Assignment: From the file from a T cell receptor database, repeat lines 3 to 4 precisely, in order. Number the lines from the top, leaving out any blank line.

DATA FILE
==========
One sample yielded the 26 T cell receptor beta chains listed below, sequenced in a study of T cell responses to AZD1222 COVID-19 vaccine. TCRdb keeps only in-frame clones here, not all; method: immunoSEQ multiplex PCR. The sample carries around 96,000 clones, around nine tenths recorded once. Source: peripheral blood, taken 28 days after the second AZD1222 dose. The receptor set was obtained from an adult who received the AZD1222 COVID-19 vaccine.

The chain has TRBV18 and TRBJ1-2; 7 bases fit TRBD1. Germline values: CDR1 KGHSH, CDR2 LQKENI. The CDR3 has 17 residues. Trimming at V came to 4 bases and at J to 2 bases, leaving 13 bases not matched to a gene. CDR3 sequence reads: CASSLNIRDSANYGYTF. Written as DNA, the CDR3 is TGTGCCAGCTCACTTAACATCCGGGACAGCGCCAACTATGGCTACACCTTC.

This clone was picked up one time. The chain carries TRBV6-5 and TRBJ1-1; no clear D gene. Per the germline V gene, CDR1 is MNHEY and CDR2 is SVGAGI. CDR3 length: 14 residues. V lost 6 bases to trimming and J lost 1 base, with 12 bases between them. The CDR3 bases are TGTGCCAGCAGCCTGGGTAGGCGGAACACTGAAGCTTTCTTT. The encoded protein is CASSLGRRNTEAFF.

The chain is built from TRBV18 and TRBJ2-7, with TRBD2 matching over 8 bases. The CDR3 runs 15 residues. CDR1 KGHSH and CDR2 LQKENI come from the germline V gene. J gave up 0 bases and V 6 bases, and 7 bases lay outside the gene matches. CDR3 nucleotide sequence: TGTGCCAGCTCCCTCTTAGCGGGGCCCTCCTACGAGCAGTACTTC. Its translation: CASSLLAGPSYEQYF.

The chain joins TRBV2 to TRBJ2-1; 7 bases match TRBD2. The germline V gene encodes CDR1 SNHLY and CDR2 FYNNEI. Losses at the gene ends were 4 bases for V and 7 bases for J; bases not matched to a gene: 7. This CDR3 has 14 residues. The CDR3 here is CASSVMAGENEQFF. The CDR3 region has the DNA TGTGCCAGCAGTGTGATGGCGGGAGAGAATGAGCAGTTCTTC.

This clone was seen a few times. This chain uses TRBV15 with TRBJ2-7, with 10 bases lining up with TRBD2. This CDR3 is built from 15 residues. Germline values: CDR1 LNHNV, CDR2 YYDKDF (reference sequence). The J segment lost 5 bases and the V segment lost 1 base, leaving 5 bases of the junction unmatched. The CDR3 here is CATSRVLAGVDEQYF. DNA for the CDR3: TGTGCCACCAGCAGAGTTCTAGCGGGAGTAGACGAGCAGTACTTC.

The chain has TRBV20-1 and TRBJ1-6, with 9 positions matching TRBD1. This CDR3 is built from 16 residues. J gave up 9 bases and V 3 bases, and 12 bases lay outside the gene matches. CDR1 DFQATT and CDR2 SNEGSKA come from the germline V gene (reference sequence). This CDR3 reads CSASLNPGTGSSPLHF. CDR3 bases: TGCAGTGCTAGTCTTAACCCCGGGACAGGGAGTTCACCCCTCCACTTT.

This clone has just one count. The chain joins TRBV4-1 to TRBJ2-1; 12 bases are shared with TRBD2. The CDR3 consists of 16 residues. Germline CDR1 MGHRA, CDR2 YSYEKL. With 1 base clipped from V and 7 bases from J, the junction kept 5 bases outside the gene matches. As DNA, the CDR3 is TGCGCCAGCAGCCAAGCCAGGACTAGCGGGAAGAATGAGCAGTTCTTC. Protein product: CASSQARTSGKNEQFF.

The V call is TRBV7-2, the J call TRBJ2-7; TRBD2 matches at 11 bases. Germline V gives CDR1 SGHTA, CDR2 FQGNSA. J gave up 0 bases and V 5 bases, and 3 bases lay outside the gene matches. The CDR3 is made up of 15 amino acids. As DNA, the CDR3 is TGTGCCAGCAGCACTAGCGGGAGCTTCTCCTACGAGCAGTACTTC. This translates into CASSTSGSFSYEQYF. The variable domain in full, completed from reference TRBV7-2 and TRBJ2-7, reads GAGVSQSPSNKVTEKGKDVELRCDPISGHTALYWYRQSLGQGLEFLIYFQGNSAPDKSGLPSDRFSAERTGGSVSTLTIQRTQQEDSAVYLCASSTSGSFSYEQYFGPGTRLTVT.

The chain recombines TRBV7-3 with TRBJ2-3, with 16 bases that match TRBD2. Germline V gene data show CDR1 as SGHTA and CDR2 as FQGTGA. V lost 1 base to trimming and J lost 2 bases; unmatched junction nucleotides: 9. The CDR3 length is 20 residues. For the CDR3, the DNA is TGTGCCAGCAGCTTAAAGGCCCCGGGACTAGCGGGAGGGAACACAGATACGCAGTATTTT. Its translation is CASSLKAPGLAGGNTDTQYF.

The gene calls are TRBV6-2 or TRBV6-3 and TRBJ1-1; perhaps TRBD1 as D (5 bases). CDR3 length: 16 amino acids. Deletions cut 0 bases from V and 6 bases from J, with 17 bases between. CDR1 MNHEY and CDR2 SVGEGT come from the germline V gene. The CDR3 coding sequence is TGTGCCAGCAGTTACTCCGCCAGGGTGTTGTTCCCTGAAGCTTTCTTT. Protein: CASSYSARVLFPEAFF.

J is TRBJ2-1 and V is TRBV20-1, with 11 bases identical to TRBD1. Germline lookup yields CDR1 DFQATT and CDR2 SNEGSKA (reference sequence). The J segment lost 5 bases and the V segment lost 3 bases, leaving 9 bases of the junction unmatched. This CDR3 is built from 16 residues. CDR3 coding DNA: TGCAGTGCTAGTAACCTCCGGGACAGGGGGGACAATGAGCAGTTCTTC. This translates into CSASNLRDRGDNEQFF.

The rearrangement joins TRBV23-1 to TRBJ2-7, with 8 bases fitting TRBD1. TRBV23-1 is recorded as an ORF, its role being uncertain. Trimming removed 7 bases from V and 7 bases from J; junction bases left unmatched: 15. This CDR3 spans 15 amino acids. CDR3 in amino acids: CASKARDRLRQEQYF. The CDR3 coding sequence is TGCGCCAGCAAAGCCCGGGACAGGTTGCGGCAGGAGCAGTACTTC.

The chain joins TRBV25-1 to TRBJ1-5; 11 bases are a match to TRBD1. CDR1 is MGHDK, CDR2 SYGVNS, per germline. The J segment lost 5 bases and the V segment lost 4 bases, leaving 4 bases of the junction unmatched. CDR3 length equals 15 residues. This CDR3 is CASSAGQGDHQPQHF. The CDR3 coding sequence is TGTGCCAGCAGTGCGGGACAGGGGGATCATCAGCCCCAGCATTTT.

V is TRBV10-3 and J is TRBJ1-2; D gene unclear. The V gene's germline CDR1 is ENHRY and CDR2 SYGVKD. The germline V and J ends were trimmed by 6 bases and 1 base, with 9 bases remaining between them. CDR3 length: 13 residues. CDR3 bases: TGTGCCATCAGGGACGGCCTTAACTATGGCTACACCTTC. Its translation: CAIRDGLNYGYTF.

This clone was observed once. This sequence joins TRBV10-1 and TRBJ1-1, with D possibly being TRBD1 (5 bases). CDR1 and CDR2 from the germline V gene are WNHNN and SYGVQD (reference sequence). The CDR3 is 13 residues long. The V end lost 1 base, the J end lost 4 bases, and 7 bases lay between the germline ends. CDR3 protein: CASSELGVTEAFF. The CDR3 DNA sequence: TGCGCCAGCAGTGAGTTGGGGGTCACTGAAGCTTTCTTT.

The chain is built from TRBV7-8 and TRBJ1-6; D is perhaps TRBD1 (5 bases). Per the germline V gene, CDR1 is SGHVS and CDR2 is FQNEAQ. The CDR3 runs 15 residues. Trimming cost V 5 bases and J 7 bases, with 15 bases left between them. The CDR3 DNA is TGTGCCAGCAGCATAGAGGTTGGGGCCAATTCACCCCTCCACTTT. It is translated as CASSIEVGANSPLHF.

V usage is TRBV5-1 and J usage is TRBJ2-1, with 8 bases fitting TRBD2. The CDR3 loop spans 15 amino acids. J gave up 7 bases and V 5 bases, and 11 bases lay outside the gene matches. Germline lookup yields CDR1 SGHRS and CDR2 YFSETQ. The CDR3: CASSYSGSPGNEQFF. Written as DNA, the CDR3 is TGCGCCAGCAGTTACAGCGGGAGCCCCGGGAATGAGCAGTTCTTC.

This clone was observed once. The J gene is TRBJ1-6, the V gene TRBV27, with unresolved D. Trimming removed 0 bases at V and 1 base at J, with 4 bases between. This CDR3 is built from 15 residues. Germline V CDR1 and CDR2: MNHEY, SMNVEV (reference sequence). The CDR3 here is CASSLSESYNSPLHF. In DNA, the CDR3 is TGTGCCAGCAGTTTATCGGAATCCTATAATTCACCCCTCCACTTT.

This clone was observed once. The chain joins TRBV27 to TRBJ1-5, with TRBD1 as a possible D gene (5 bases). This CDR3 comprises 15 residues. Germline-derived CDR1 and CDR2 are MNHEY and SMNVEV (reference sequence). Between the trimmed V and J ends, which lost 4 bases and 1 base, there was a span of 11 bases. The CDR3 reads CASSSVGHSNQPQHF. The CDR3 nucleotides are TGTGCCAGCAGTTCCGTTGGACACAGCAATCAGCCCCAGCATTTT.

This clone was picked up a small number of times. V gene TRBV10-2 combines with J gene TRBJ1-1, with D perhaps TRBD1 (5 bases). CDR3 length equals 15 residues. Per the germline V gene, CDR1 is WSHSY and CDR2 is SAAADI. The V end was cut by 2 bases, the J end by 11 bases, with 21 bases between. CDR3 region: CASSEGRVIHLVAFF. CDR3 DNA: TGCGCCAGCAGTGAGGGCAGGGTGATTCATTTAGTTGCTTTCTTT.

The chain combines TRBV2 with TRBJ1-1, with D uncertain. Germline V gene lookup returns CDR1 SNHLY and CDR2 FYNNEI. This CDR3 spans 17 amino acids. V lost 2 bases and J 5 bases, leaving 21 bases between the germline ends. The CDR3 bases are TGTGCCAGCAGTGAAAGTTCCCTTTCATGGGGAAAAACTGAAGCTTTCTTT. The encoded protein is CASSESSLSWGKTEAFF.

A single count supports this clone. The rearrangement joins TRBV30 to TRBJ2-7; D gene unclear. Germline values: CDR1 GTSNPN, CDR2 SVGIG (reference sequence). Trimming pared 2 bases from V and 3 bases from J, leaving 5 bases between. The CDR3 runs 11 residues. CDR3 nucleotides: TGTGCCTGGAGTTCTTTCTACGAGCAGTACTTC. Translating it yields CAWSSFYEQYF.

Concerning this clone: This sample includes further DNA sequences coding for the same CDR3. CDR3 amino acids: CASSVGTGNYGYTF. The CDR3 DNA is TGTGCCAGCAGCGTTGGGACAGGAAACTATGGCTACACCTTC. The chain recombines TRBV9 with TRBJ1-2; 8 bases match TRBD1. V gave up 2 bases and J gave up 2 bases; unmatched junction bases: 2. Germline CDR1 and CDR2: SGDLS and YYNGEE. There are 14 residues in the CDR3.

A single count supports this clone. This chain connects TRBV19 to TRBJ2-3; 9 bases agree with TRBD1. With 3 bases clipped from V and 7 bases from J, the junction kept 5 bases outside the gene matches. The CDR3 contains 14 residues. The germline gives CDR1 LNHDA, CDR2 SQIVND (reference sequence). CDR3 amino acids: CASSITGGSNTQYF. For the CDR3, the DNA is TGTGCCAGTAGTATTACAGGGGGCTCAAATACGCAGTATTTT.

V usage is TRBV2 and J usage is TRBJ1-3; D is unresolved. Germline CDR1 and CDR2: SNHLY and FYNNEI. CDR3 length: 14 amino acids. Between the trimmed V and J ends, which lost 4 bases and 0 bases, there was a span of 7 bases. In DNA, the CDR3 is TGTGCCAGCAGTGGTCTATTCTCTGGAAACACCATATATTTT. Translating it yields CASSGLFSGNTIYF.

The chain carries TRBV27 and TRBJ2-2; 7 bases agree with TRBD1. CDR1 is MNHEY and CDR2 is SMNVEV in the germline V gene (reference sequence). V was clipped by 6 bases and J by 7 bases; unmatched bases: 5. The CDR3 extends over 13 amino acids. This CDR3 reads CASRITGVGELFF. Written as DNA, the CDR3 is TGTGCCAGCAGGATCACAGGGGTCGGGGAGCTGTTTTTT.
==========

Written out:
This clone was picked up one time. The chain carries TRBV6-5 and TRBJ1-1; no clear D gene. Per the germline V gene, CDR1 is MNHEY and CDR2 is SVGAGI. CDR3 length: 14 residues. V lost 6 bases to trimming and J lost 1 base, with 12 bases between them. The CDR3 bases are TGTGCCAGCAGCCTGGGTAGGCGGAACACTGAAGCTTTCTTT. The encoded protein is CASSLGRRNTEAFF.

The chain is built from TRBV18 and TRBJ2-7, with TRBD2 matching over 8 bases. The CDR3 runs 15 residues. CDR1 KGHSH and CDR2 LQKENI come from the germline V gene. J gave up 0 bases and V 6 bases, and 7 bases lay outside the gene matches. CDR3 nucleotide sequence: TGTGCCAGCTCCCTCTTAGCGGGGCCCTCCTACGAGCAGTACTTC. Its translation: CASSLLAGPSYEQYF.